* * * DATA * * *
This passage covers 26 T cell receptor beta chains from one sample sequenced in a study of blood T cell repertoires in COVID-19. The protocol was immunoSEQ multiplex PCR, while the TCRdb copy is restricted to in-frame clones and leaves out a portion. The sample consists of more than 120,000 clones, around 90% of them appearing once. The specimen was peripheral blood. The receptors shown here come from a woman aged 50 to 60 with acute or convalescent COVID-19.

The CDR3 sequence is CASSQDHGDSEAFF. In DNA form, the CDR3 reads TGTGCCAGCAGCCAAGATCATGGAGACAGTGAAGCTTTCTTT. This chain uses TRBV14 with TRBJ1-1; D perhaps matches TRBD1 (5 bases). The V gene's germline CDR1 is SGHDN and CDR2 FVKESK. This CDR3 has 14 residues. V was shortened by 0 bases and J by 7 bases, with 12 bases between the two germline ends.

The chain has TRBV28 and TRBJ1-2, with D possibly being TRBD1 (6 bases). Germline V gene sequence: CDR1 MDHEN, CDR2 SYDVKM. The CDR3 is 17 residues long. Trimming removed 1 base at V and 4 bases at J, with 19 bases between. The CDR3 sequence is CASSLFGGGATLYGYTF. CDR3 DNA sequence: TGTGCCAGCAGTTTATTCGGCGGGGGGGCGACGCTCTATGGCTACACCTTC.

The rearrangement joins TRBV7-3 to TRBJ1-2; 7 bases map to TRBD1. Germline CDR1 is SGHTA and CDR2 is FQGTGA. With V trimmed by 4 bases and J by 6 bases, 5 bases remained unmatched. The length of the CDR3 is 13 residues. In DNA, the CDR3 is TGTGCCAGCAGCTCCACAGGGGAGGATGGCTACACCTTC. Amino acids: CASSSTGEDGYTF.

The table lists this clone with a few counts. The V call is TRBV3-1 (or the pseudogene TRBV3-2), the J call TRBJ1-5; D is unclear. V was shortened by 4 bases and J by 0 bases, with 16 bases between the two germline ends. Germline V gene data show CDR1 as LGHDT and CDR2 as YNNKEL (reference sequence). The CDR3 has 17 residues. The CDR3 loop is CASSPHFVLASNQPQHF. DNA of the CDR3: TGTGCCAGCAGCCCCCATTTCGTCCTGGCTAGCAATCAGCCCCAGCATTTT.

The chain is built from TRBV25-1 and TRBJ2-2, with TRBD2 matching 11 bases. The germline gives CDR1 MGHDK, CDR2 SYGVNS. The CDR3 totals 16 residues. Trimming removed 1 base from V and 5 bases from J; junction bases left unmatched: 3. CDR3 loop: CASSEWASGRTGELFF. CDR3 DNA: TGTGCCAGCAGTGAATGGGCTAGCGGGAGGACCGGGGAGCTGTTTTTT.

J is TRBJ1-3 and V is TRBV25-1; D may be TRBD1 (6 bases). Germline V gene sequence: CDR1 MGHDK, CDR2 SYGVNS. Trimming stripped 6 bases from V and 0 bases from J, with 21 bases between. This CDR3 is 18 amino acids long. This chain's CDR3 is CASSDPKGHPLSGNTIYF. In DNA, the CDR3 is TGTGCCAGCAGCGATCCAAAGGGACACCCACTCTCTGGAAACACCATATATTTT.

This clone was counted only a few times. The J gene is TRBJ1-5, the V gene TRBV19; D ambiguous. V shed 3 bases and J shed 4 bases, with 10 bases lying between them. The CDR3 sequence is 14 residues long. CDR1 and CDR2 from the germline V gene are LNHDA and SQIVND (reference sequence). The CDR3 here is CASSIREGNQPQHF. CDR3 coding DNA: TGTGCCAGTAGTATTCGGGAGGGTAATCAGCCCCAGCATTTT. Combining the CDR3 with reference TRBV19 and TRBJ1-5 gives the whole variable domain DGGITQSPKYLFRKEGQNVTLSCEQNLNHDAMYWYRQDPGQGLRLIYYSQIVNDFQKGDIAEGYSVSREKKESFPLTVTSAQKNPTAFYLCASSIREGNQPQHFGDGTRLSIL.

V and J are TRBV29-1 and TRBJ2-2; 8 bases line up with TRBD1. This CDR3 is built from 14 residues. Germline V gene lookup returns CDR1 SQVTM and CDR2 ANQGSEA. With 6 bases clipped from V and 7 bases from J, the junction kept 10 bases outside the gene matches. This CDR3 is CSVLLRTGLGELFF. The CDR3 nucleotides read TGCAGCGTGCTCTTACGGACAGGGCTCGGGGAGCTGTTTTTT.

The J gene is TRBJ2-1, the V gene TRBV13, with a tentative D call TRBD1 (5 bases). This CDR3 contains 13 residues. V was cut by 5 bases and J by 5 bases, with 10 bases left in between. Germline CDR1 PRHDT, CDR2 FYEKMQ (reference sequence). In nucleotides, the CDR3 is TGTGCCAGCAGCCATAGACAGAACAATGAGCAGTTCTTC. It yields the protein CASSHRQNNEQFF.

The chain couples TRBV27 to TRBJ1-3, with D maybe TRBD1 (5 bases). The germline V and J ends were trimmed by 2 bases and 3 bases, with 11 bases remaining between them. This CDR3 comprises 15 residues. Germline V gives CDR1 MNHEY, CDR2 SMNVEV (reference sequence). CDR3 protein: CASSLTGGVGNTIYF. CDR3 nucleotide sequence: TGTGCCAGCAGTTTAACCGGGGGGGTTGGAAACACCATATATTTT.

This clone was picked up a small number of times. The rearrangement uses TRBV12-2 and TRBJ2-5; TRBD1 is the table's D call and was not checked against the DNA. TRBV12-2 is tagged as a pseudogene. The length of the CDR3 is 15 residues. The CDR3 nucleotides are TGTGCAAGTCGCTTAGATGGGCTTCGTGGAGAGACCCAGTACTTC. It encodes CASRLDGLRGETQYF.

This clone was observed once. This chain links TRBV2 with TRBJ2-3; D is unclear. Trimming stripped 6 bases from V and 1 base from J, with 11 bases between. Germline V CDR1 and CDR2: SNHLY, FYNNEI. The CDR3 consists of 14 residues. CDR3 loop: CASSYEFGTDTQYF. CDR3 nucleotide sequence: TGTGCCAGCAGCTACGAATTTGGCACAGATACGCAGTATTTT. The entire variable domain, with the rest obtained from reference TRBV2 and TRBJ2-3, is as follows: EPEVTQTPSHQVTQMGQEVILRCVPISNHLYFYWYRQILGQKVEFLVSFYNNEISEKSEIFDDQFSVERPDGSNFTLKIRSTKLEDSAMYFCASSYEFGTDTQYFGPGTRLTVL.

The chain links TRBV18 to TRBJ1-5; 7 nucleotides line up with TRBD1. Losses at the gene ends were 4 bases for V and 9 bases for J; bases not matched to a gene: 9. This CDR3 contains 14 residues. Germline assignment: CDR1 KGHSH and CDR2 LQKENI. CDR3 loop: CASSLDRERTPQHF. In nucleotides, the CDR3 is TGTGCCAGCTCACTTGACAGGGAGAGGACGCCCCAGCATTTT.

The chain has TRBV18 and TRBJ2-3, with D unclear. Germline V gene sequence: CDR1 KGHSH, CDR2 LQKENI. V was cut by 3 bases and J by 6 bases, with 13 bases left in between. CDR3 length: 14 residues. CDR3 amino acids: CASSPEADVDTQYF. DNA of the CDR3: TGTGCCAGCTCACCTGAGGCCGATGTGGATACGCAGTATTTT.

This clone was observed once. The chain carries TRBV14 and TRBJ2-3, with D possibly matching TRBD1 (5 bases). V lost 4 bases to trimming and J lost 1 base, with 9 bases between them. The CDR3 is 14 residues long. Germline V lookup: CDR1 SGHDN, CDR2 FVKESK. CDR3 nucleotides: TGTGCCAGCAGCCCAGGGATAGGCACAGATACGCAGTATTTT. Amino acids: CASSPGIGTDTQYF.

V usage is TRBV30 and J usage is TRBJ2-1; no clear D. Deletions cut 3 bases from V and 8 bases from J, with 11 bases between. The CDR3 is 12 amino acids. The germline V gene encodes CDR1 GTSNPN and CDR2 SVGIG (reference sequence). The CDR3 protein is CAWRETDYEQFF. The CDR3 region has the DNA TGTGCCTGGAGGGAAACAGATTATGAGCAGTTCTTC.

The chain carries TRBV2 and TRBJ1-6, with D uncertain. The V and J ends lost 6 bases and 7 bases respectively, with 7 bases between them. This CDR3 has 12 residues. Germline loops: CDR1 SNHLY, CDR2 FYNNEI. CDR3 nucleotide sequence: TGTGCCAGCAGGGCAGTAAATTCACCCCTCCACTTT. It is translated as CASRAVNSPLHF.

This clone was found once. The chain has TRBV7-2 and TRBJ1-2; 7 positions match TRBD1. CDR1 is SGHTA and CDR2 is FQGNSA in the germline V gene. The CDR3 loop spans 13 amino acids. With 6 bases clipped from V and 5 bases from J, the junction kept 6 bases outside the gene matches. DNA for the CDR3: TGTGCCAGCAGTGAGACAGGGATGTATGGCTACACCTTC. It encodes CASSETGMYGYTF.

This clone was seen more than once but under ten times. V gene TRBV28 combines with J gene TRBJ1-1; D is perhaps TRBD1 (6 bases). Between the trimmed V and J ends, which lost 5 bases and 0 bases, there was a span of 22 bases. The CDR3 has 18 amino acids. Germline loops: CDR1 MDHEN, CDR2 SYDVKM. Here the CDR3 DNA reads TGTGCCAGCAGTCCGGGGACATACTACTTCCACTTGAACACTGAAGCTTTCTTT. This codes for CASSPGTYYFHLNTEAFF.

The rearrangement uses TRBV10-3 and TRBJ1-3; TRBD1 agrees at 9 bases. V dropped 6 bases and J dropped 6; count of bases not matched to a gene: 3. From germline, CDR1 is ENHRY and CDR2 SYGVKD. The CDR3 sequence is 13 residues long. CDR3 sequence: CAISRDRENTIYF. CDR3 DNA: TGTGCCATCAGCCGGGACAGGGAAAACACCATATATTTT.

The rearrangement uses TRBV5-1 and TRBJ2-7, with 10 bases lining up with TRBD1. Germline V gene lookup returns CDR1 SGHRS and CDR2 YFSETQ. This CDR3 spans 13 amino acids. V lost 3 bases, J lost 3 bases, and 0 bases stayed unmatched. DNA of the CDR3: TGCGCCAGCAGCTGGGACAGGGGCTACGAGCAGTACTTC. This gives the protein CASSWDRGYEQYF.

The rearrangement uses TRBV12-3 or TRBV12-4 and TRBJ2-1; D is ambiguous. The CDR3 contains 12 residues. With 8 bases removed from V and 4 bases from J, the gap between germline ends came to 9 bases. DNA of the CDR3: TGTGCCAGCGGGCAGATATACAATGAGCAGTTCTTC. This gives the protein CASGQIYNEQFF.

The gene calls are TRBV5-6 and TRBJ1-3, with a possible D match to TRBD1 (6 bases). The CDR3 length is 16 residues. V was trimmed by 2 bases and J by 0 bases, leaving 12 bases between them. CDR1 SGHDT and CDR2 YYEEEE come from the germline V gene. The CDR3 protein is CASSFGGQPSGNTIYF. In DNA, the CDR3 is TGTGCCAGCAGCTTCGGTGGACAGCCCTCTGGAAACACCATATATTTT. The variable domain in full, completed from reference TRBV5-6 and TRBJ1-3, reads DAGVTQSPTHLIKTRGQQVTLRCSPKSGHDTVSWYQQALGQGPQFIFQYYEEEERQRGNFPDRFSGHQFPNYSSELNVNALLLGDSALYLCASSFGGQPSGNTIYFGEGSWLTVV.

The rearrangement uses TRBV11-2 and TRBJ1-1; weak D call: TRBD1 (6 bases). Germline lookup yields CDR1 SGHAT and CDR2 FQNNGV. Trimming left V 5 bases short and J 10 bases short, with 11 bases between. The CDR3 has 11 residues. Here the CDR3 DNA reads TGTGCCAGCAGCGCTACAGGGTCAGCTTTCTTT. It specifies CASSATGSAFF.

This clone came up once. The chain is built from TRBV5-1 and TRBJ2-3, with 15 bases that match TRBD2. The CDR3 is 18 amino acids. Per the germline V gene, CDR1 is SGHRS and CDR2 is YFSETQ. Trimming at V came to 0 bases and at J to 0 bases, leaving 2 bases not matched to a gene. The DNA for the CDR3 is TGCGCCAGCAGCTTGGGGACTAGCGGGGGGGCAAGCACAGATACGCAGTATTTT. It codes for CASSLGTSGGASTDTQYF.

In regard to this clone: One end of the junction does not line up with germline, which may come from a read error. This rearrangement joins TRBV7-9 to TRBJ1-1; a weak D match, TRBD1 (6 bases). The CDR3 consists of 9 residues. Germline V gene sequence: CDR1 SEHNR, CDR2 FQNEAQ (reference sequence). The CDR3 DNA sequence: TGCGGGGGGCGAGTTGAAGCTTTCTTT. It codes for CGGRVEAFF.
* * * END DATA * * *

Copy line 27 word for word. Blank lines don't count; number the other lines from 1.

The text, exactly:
In regard to this clone: One end of the junction does not line up with germline, which may come from a read error. This rearrangement joins TRBV7-9 to TRBJ1-1; a weak D match, TRBD1 (6 bases). The CDR3 consists of 9 residues. Germline V gene sequence: CDR1 SEHNR, CDR2 FQNEAQ (reference sequence). The CDR3 DNA sequence: TGCGGGGGGCGAGTTGAAGCTTTCTTT. It codes for CGGRVEAFF.